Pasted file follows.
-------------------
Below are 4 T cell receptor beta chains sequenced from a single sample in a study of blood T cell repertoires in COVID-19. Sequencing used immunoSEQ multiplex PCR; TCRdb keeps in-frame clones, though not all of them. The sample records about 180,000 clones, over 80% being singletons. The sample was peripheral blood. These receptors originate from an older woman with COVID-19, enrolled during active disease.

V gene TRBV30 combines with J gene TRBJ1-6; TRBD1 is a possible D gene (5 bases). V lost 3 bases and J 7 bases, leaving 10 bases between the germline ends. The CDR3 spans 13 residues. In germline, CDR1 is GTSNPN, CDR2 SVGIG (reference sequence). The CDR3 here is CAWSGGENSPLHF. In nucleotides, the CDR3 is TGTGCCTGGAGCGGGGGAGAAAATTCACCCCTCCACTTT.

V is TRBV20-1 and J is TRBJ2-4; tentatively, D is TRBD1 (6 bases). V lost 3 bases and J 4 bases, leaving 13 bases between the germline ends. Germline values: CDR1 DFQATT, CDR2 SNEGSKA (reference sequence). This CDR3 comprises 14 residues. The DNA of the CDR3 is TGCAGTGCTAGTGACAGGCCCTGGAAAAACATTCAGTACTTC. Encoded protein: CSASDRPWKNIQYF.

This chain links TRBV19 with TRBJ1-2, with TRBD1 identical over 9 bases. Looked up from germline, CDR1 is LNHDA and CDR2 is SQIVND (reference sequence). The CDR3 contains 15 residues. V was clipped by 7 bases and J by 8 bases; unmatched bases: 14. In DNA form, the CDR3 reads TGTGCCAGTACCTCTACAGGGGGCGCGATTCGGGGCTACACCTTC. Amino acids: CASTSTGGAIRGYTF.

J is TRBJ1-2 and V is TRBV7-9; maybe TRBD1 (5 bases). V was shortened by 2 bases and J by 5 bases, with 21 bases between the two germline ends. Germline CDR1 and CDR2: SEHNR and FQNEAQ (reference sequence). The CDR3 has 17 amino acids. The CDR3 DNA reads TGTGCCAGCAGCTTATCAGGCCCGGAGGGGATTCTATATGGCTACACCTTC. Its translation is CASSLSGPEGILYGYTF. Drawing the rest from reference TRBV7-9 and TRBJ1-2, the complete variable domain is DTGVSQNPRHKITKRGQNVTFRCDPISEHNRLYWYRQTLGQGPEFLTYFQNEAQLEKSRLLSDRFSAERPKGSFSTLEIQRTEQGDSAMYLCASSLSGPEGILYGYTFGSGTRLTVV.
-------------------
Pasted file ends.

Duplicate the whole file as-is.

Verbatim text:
Below are 4 T cell receptor beta chains sequenced from a single sample in a study of blood T cell repertoires in COVID-19. Sequencing used immunoSEQ multiplex PCR; TCRdb keeps in-frame clones, though not all of them. The sample records about 180,000 clones, over 80% being singletons. The sample was peripheral blood. These receptors originate from an older woman with COVID-19, enrolled during active disease.

V gene TRBV30 combines with J gene TRBJ1-6; TRBD1 is a possible D gene (5 bases). V lost 3 bases and J 7 bases, leaving 10 bases between the germline ends. The CDR3 spans 13 residues. In germline, CDR1 is GTSNPN, CDR2 SVGIG (reference sequence). The CDR3 here is CAWSGGENSPLHF. In nucleotides, the CDR3 is TGTGCCTGGAGCGGGGGAGAAAATTCACCCCTCCACTTT.

V is TRBV20-1 and J is TRBJ2-4; tentatively, D is TRBD1 (6 bases). V lost 3 bases and J 4 bases, leaving 13 bases between the germline ends. Germline values: CDR1 DFQATT, CDR2 SNEGSKA (reference sequence). This CDR3 comprises 14 residues. The DNA of the CDR3 is TGCAGTGCTAGTGACAGGCCCTGGAAAAACATTCAGTACTTC. Encoded protein: CSASDRPWKNIQYF.

This chain links TRBV19 with TRBJ1-2, with TRBD1 identical over 9 bases. Looked up from germline, CDR1 is LNHDA and CDR2 is SQIVND (reference sequence). The CDR3 contains 15 residues. V was clipped by 7 bases and J by 8 bases; unmatched bases: 14. In DNA form, the CDR3 reads TGTGCCAGTACCTCTACAGGGGGCGCGATTCGGGGCTACACCTTC. Amino acids: CASTSTGGAIRGYTF.

J is TRBJ1-2 and V is TRBV7-9; maybe TRBD1 (5 bases). V was shortened by 2 bases and J by 5 bases, with 21 bases between the two germline ends. Germline CDR1 and CDR2: SEHNR and FQNEAQ (reference sequence). The CDR3 has 17 amino acids. The CDR3 DNA reads TGTGCCAGCAGCTTATCAGGCCCGGAGGGGATTCTATATGGCTACACCTTC. Its translation is CASSLSGPEGILYGYTF. Drawing the rest from reference TRBV7-9 and TRBJ1-2, the complete variable domain is DTGVSQNPRHKITKRGQNVTFRCDPISEHNRLYWYRQTLGQGPEFLTYFQNEAQLEKSRLLSDRFSAERPKGSFSTLEIQRTEQGDSAMYLCASSLSGPEGILYGYTFGSGTRLTVV.